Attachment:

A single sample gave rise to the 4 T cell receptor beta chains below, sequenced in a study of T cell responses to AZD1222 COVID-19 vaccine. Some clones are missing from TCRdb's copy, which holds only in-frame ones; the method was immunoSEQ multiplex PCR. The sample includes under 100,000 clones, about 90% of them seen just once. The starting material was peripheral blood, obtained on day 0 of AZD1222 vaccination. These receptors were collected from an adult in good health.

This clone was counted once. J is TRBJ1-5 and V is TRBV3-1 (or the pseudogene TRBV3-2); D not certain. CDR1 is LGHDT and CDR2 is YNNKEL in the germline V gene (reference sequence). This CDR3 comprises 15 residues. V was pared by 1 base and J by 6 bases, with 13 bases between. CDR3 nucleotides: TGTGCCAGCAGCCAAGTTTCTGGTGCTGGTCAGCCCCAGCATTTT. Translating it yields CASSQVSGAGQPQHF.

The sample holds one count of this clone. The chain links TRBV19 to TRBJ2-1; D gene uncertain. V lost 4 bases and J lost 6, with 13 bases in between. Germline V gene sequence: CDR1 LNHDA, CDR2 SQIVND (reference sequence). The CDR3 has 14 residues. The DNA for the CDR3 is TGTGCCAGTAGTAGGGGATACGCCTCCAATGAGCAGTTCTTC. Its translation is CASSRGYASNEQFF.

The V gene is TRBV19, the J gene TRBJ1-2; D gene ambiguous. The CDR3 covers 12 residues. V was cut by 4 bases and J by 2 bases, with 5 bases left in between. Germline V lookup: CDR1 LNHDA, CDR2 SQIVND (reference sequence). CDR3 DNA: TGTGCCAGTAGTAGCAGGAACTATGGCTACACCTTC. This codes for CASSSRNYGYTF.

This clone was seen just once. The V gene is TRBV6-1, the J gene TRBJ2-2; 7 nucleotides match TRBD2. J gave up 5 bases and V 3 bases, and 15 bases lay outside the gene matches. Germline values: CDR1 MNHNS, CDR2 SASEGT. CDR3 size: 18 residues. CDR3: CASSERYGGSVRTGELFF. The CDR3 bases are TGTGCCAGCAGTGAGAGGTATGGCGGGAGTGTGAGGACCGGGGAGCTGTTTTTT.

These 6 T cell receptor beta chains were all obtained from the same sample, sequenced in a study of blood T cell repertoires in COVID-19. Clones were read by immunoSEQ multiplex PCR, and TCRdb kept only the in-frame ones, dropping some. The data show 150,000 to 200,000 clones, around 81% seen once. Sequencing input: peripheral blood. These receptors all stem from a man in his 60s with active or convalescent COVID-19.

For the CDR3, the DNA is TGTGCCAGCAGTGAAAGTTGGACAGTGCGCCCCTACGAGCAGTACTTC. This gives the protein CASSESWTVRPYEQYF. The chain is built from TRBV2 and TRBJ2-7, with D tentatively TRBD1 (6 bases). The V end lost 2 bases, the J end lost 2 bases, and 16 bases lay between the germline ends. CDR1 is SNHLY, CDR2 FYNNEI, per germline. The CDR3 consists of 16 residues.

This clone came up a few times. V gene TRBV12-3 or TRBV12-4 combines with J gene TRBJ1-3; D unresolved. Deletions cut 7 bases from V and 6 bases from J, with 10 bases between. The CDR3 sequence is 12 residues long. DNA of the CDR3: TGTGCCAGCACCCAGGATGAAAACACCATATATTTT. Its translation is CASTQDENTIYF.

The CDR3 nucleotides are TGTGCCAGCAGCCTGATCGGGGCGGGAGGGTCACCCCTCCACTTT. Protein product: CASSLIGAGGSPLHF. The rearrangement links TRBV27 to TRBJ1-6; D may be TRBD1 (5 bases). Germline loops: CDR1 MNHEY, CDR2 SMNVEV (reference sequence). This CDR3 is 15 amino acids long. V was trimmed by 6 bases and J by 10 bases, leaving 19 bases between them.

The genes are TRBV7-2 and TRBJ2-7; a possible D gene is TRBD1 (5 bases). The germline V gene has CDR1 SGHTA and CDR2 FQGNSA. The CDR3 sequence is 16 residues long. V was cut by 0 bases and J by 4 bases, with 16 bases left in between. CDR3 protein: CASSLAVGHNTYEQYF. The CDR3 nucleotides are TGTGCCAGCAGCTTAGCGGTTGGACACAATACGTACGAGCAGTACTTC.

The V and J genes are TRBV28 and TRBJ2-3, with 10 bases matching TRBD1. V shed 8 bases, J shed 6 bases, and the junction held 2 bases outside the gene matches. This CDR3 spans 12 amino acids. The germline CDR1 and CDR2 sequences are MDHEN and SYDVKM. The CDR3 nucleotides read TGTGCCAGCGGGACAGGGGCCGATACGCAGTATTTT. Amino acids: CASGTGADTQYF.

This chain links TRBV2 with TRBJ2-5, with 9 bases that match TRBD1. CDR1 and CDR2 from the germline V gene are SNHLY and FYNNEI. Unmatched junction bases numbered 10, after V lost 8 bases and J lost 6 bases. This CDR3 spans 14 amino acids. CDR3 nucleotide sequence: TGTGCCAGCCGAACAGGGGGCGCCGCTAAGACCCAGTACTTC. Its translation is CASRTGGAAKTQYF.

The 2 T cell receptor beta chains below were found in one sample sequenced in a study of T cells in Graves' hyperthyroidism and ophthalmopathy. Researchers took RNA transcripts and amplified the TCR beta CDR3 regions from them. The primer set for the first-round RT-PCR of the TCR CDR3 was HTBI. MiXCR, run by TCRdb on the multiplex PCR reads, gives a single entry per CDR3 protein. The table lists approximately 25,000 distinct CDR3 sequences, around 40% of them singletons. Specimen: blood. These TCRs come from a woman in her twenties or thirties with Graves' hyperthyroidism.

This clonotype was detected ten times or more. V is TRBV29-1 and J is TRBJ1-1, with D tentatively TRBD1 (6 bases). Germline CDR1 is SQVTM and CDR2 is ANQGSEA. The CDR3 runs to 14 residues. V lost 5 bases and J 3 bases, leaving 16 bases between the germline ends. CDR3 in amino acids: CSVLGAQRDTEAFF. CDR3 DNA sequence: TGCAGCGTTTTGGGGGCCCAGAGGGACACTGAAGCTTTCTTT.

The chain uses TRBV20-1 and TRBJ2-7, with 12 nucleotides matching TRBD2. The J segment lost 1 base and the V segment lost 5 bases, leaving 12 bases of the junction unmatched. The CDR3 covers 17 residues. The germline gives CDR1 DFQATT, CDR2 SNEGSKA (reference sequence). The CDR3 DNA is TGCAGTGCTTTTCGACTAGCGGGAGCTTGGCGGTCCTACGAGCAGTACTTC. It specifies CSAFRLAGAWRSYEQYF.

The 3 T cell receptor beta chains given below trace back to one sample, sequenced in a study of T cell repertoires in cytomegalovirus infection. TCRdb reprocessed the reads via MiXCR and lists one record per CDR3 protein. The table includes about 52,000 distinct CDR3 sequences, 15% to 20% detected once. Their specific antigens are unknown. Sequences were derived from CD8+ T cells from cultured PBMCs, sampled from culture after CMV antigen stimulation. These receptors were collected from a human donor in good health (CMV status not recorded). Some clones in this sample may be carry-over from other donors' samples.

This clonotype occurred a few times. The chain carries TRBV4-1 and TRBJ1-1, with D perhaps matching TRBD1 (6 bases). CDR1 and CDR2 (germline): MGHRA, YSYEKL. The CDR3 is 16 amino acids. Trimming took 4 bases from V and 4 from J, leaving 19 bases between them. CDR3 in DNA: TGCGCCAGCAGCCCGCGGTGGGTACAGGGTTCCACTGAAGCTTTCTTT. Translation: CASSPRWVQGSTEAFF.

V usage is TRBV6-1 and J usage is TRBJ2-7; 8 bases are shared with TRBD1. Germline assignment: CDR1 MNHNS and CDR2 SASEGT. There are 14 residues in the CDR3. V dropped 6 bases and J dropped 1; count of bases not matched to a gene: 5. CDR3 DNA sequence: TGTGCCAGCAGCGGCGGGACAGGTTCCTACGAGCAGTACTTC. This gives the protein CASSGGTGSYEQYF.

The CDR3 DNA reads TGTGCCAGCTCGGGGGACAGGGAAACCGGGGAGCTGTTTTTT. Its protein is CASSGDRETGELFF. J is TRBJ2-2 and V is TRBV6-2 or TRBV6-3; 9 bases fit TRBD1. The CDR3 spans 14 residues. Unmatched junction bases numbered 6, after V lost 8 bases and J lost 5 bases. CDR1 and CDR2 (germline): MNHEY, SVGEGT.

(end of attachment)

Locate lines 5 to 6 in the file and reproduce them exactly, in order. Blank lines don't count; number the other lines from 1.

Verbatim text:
This clone was seen just once. The V gene is TRBV6-1, the J gene TRBJ2-2; 7 nucleotides match TRBD2. J gave up 5 bases and V 3 bases, and 15 bases lay outside the gene matches. Germline values: CDR1 MNHNS, CDR2 SASEGT. CDR3 size: 18 residues. CDR3: CASSERYGGSVRTGELFF. The CDR3 bases are TGTGCCAGCAGTGAGAGGTATGGCGGGAGTGTGAGGACCGGGGAGCTGTTTTTT.

These 6 T cell receptor beta chains were all obtained from the same sample, sequenced in a study of blood T cell repertoires in COVID-19. Clones were read by immunoSEQ multiplex PCR, and TCRdb kept only the in-frame ones, dropping some. The data show 150,000 to 200,000 clones, around 81% seen once. Sequencing input: peripheral blood. These receptors all stem from a man in his 60s with active or convalescent COVID-19.